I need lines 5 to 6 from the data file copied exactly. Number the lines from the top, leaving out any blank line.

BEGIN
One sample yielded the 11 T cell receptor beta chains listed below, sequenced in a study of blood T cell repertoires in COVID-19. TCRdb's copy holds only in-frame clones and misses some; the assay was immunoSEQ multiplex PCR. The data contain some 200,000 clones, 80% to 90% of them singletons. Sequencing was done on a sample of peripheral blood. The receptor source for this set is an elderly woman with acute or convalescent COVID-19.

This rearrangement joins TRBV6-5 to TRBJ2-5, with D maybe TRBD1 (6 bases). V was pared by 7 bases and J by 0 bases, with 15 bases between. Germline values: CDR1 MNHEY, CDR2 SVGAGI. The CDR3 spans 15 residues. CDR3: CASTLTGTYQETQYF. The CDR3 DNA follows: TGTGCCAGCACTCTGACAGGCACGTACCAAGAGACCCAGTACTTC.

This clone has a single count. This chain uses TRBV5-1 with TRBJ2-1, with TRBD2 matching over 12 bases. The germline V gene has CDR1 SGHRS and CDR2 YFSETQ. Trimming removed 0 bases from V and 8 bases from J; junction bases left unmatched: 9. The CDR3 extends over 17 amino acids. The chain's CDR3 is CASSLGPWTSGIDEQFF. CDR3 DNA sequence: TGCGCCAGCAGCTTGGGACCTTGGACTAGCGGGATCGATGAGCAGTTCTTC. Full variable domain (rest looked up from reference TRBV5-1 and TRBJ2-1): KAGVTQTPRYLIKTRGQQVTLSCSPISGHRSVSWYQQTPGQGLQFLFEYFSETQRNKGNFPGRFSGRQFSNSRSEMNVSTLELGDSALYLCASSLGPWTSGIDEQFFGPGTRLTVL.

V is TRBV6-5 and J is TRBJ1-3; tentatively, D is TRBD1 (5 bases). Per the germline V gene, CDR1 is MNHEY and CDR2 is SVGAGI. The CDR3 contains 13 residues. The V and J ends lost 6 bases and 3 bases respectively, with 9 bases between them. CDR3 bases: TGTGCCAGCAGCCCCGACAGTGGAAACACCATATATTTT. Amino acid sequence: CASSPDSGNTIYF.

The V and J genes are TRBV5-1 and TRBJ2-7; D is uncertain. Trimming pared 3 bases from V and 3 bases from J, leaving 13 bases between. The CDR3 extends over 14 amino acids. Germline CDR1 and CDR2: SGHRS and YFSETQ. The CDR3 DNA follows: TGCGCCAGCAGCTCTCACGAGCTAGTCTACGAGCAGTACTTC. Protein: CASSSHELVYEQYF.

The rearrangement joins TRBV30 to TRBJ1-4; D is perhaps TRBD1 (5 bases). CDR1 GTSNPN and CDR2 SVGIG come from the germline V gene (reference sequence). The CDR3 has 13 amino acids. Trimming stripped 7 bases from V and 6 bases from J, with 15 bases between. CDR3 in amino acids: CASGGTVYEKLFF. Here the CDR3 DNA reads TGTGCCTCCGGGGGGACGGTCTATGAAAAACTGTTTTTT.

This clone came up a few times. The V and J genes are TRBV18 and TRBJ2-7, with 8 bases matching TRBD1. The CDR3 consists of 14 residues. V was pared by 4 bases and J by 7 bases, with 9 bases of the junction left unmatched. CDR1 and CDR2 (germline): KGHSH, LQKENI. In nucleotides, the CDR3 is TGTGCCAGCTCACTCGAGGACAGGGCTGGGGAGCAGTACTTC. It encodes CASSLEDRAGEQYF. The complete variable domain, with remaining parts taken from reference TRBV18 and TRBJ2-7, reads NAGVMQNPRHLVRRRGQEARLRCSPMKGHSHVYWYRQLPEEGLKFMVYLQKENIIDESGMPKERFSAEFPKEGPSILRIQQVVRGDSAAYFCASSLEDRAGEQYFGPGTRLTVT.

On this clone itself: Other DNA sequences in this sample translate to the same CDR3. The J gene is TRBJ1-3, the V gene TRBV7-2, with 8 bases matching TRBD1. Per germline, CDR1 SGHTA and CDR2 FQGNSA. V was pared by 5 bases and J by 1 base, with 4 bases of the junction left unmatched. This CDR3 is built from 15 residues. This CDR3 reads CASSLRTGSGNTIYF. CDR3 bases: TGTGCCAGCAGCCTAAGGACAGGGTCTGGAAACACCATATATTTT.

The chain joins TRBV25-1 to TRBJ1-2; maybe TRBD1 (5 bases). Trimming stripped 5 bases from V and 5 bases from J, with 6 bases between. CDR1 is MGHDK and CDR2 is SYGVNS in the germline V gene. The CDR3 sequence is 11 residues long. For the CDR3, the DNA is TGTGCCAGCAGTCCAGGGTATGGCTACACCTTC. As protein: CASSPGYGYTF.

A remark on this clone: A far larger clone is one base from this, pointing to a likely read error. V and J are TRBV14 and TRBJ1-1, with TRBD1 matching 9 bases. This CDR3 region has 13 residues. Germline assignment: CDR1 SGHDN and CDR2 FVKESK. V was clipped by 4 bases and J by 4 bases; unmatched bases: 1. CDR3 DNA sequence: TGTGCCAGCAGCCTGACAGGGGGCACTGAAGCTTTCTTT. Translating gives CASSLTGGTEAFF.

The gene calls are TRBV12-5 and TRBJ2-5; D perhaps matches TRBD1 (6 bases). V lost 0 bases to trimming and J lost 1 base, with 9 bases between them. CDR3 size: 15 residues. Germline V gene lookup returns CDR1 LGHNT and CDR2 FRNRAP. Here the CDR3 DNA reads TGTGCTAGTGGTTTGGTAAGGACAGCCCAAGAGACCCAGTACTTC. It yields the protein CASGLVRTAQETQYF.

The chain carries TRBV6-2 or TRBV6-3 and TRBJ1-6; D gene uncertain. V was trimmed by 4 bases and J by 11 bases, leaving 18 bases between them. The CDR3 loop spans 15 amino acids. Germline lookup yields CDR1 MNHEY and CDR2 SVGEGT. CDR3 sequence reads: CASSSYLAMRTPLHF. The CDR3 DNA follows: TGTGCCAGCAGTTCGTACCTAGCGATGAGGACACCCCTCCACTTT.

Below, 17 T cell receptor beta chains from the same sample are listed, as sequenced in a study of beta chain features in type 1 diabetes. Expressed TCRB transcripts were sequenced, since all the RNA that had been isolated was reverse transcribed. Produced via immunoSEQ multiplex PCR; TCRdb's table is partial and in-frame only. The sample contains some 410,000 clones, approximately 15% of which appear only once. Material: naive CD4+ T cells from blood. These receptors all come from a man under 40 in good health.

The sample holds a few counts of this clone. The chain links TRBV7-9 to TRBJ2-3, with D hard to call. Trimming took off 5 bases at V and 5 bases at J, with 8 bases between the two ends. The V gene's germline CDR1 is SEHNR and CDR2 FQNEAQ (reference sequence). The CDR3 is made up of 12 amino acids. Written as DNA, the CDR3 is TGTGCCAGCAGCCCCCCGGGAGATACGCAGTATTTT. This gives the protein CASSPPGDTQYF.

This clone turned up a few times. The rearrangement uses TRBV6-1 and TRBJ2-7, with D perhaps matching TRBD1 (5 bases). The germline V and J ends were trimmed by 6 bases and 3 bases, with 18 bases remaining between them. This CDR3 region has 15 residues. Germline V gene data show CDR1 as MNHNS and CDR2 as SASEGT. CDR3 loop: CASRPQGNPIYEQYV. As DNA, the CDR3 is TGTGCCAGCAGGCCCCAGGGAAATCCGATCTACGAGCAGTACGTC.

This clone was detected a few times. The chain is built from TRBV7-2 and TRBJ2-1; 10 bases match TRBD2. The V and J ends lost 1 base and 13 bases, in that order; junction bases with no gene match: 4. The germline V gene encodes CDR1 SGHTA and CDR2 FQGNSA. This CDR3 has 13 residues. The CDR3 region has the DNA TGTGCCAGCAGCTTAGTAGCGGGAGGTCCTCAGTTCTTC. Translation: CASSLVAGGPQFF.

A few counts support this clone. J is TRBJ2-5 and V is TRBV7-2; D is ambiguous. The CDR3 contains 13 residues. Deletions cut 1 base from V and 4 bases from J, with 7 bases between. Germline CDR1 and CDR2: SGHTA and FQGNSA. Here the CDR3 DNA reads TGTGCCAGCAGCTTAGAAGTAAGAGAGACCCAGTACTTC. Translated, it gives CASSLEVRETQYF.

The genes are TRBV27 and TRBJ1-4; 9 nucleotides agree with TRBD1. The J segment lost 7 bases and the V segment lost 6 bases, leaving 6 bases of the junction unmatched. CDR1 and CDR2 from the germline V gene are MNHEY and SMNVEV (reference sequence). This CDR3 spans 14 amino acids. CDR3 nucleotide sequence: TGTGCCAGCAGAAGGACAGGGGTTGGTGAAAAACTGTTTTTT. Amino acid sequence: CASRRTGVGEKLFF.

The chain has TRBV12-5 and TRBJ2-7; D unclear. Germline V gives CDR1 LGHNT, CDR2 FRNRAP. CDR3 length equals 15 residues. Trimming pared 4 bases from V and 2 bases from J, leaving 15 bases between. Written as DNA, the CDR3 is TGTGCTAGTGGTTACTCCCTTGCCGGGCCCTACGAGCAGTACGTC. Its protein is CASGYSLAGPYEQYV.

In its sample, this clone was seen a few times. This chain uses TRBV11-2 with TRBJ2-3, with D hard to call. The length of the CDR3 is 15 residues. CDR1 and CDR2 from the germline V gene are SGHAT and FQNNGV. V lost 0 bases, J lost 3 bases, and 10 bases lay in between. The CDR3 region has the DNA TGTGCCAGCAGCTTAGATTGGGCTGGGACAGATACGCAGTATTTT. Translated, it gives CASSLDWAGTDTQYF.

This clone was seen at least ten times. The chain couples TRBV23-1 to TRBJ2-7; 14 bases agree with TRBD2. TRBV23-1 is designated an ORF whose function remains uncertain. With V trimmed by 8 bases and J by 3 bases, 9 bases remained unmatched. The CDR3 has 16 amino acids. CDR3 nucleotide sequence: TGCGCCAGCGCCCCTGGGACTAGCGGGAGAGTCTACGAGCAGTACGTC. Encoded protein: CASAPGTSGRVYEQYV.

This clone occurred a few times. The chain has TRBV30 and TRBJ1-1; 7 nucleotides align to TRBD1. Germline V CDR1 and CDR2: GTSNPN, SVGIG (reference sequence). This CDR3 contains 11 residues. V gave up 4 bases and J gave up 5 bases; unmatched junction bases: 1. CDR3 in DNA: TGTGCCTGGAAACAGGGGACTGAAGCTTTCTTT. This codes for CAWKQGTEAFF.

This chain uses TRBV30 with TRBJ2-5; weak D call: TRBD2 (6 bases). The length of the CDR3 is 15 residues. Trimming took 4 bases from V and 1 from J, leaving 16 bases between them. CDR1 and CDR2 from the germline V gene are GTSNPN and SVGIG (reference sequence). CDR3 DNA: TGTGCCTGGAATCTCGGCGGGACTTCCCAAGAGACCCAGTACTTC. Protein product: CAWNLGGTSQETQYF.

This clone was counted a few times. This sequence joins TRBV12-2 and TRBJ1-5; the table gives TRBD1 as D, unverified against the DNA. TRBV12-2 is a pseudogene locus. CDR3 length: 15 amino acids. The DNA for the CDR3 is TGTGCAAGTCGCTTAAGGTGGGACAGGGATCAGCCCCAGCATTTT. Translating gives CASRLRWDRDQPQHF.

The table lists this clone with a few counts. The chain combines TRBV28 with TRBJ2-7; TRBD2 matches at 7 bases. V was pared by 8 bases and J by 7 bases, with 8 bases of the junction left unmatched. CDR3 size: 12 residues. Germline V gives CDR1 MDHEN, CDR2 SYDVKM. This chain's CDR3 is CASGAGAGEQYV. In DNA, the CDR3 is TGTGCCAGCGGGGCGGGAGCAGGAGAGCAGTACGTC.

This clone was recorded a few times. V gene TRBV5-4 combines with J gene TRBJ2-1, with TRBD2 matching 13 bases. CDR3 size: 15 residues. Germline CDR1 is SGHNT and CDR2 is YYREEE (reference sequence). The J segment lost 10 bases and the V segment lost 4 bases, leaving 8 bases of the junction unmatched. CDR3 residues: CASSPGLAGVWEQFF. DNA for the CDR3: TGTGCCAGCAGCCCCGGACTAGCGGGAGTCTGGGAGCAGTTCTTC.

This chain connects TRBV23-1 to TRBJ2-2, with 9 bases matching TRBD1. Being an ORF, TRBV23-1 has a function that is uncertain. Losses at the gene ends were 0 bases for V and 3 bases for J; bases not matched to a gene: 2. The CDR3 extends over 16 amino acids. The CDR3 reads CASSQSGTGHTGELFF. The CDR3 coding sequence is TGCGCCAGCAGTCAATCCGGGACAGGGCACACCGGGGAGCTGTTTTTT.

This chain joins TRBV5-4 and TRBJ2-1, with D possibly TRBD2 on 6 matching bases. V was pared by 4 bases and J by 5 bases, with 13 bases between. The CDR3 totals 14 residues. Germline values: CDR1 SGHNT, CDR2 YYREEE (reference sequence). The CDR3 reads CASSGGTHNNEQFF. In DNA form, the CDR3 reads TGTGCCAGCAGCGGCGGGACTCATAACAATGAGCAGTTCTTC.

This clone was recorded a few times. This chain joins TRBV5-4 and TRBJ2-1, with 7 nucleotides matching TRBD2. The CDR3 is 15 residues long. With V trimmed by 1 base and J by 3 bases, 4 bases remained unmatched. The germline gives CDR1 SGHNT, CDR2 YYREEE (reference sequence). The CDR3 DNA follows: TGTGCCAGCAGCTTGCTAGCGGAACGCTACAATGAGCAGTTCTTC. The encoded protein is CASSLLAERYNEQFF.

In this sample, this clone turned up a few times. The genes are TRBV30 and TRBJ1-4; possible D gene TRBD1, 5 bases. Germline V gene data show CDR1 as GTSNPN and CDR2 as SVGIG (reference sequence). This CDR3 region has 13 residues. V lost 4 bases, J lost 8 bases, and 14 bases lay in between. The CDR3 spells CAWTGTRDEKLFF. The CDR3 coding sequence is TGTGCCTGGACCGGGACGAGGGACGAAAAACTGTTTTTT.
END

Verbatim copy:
The V and J genes are TRBV5-1 and TRBJ2-7; D is uncertain. Trimming pared 3 bases from V and 3 bases from J, leaving 13 bases between. The CDR3 extends over 14 amino acids. Germline CDR1 and CDR2: SGHRS and YFSETQ. The CDR3 DNA follows: TGCGCCAGCAGCTCTCACGAGCTAGTCTACGAGCAGTACTTC. Protein: CASSSHELVYEQYF.

The rearrangement joins TRBV30 to TRBJ1-4; D is perhaps TRBD1 (5 bases). CDR1 GTSNPN and CDR2 SVGIG come from the germline V gene (reference sequence). The CDR3 has 13 amino acids. Trimming stripped 7 bases from V and 6 bases from J, with 15 bases between. CDR3 in amino acids: CASGGTVYEKLFF. Here the CDR3 DNA reads TGTGCCTCCGGGGGGACGGTCTATGAAAAACTGTTTTTT.